Which city is the UK’s start-up capital?

You too could work in an overly-instagrammable but not actually that functional start-up office. Image: Start Up Stock Photos

The latest instalment of our weekly series, in which we use the Centre for Cities’ data tools to crunch some of the numbers on Britain's cities.

Flat whites. Beanbags. A ‘zen zone’.

You know what I’m talking about. Millennial-ridden, top-knot-sporting, entrepreneurial-spirit-embodying start-ups, popping up all over the place building new businesses, apps, technologies, solutions, and gargantuan fortunes.

Start-ups: they’re the cool new thing for a developed Western city to have, with YouTube ‘spaces’ and Google ‘creative zones’ taking up space from King’s Cross to Tottenham Court Road.

But though London hogs the spotlight, is it really the UK’s start-up capital?

Image: Centre for Cities.

A simple look at the map of business start-ups per 10,000 people in 2015 shows that for the most part it's quite predictable. 

London sits at the centre of a network of darker green dots – indicating higher densities of start-ups per capita – which almost universally thins out as it heads away in all directions; towards Norfolk, Exeter, Newcastle, and Manchester. 

But that isn't an entirely fair picture. Doncaster flashes a reasonable shade of green, and way up in Scotland, Edinburgh looks like it's doing not too badly either. 

Image: Centre for Cities.

And this does come through in the top 10: though London is far and away ahead, unlikely dribbles of outer commuter belt show up, too. Northampton had the second highest level of start-ups per 10,000 people in 2015, and Basildon – of all places – comes in respectably in ninth place.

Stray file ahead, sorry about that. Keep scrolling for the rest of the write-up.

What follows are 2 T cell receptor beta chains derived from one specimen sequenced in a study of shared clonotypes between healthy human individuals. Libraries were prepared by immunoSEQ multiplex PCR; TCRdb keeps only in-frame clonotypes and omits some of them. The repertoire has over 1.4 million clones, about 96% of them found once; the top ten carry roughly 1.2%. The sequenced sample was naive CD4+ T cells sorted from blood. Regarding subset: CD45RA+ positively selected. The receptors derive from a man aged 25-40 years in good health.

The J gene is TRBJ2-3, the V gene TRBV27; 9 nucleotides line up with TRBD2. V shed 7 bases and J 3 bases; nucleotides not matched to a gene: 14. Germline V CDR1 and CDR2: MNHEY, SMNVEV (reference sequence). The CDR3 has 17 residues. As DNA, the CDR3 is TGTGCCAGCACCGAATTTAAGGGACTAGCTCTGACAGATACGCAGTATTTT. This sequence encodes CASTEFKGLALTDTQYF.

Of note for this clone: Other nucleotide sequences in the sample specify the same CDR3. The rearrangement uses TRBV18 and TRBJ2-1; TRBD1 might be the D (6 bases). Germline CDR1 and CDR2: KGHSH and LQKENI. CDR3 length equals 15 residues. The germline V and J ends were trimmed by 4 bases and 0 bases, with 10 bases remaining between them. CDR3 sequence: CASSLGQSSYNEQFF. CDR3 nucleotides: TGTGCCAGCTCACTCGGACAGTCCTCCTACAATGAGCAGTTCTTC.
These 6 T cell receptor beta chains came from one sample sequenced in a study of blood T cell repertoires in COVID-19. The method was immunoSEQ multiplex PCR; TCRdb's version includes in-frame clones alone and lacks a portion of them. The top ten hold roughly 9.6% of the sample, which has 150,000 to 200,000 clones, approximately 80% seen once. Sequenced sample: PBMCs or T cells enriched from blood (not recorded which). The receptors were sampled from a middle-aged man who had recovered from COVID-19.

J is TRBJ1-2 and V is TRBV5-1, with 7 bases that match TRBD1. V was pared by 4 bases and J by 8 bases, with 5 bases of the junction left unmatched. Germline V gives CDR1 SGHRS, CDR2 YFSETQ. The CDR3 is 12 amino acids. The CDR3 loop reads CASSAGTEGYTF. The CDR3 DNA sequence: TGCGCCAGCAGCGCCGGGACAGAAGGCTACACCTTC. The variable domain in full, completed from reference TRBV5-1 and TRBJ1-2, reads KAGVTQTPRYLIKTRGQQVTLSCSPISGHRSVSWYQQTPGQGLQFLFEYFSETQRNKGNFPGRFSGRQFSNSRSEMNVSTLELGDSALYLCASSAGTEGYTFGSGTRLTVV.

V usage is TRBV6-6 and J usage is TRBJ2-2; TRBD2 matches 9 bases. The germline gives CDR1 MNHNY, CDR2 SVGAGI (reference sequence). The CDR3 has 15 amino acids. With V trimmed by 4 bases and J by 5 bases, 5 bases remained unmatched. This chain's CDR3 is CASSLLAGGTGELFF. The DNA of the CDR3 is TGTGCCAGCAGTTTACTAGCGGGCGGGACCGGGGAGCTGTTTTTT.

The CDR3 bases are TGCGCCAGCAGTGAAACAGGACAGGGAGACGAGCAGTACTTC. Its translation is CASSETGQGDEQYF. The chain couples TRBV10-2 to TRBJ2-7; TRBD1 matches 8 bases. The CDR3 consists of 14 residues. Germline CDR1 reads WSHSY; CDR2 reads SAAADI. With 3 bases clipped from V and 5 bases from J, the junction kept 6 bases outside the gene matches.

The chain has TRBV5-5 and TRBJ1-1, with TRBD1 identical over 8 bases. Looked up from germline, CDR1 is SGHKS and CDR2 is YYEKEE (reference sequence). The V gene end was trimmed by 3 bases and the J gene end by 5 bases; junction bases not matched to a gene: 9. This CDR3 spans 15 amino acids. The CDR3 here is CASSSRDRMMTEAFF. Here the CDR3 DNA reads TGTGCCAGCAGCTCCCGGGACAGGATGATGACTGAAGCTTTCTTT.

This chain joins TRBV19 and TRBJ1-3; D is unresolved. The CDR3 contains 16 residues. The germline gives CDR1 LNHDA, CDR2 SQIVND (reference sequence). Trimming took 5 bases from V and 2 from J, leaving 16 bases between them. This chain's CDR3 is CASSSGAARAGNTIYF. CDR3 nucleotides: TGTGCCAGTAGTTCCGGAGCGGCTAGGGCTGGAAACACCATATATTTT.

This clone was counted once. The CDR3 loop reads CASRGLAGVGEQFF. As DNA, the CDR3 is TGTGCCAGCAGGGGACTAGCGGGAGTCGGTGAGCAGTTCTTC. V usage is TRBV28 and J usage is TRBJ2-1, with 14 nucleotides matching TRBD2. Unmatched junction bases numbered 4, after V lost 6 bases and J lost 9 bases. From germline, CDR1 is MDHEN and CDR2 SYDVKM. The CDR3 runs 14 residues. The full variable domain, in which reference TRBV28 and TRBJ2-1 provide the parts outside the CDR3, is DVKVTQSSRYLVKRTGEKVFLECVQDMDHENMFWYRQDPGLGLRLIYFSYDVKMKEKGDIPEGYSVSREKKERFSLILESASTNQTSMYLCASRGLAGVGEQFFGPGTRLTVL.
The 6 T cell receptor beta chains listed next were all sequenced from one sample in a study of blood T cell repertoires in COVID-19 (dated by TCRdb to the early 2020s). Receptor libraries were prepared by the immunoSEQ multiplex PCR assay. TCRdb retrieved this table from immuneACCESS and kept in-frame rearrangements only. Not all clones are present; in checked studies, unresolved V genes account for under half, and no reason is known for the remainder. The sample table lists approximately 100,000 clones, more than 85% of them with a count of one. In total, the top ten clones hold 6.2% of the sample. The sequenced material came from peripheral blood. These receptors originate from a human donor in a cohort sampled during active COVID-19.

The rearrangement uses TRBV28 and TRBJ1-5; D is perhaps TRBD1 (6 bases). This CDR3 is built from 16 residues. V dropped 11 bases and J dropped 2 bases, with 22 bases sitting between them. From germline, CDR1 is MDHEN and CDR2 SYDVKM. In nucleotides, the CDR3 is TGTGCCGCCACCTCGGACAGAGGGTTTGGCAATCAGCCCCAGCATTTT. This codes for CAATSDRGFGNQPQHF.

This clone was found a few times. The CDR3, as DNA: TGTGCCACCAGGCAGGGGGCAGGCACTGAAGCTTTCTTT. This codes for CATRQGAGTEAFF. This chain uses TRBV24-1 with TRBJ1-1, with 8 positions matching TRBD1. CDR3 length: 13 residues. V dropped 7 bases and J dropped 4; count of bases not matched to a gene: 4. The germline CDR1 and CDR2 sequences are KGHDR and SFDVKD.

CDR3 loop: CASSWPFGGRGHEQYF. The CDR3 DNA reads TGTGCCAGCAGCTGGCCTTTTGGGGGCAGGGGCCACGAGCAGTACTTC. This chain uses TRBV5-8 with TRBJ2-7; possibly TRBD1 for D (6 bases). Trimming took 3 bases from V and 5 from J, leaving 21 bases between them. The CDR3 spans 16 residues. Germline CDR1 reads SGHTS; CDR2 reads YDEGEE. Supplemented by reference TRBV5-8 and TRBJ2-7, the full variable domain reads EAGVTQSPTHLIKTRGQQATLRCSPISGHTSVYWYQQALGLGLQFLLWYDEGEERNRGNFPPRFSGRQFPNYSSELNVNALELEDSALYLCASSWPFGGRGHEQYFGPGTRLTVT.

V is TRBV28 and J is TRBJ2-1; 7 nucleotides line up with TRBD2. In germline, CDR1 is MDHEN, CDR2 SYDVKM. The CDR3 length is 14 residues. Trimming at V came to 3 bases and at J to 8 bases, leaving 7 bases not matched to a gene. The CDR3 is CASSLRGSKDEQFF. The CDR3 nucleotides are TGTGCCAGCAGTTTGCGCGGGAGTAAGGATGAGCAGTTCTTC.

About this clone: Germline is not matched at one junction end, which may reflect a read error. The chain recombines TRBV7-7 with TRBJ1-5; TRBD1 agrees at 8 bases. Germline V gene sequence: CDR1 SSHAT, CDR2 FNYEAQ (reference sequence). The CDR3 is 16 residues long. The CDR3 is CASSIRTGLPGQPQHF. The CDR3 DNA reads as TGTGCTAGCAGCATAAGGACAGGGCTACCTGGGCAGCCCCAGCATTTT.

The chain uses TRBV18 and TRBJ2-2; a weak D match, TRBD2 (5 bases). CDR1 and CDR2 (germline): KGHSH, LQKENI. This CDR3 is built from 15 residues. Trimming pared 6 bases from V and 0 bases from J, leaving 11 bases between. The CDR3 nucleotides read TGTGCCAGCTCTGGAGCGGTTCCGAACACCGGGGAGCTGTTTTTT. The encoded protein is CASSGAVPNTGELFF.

And then there's Doncaster, in sixth. Ed Miliband would be proud. 

To look at the change in how start-up friendly cities are, too, is to see London's total hegemony fade just a little. 

 

Image: Centre for Cities.

To take the actual change – as in the gross change – from 2004 to 2015 (the widest data offering available), Northampton surges out ahead. 

London, indeed, is left almost exactly on a par with Slough (come friendly bombs), and not all that far ahead of Doncaster. 

And there's Edinburgh – plucky little Scots Edinburgh – coming in seventh place ahead of infamous 'M4 Corridor' powerhouse Reading. 

Image: Centre for Cities.

Looking at the relative, rather than the gross, change also knocks London off the top spot. By looking at the percentage by which the numer of start-ups per 10,000 people has changed, London's growth actually looks a little sluggish. 


Northampton, Doncaster, Slough, Luton, and Glasgow all come in ahead. Edinburgh is almost parallel with London, and Middlesbrough, Liverpool, and Crawley follow not all that far behind. 

So even if London has the most start-ups in the country, perhaps it's not doing all that well at encouraging and accellerating that start-up vibe that brings them all flocking. 

But of course, 2004 and 2015 are a very long way away from each other. Facebook was barely a thing then, 'Brexit' was the preserve of proper loonies, rather than socially acceptable loonies, and we hadn't even had the crash. What a time. (Just don't mention the War). 

Image: Centre for Cities.

Back then, the picture looked a little more diverse. Exeter, the South Coast, Bristol, Blackpool and the northern edges of the 'Northern Powerhouse' all seem to be doing pretty well. 

Even Norfolk is sort of getting in on the action. 

Image: Centre for Cities.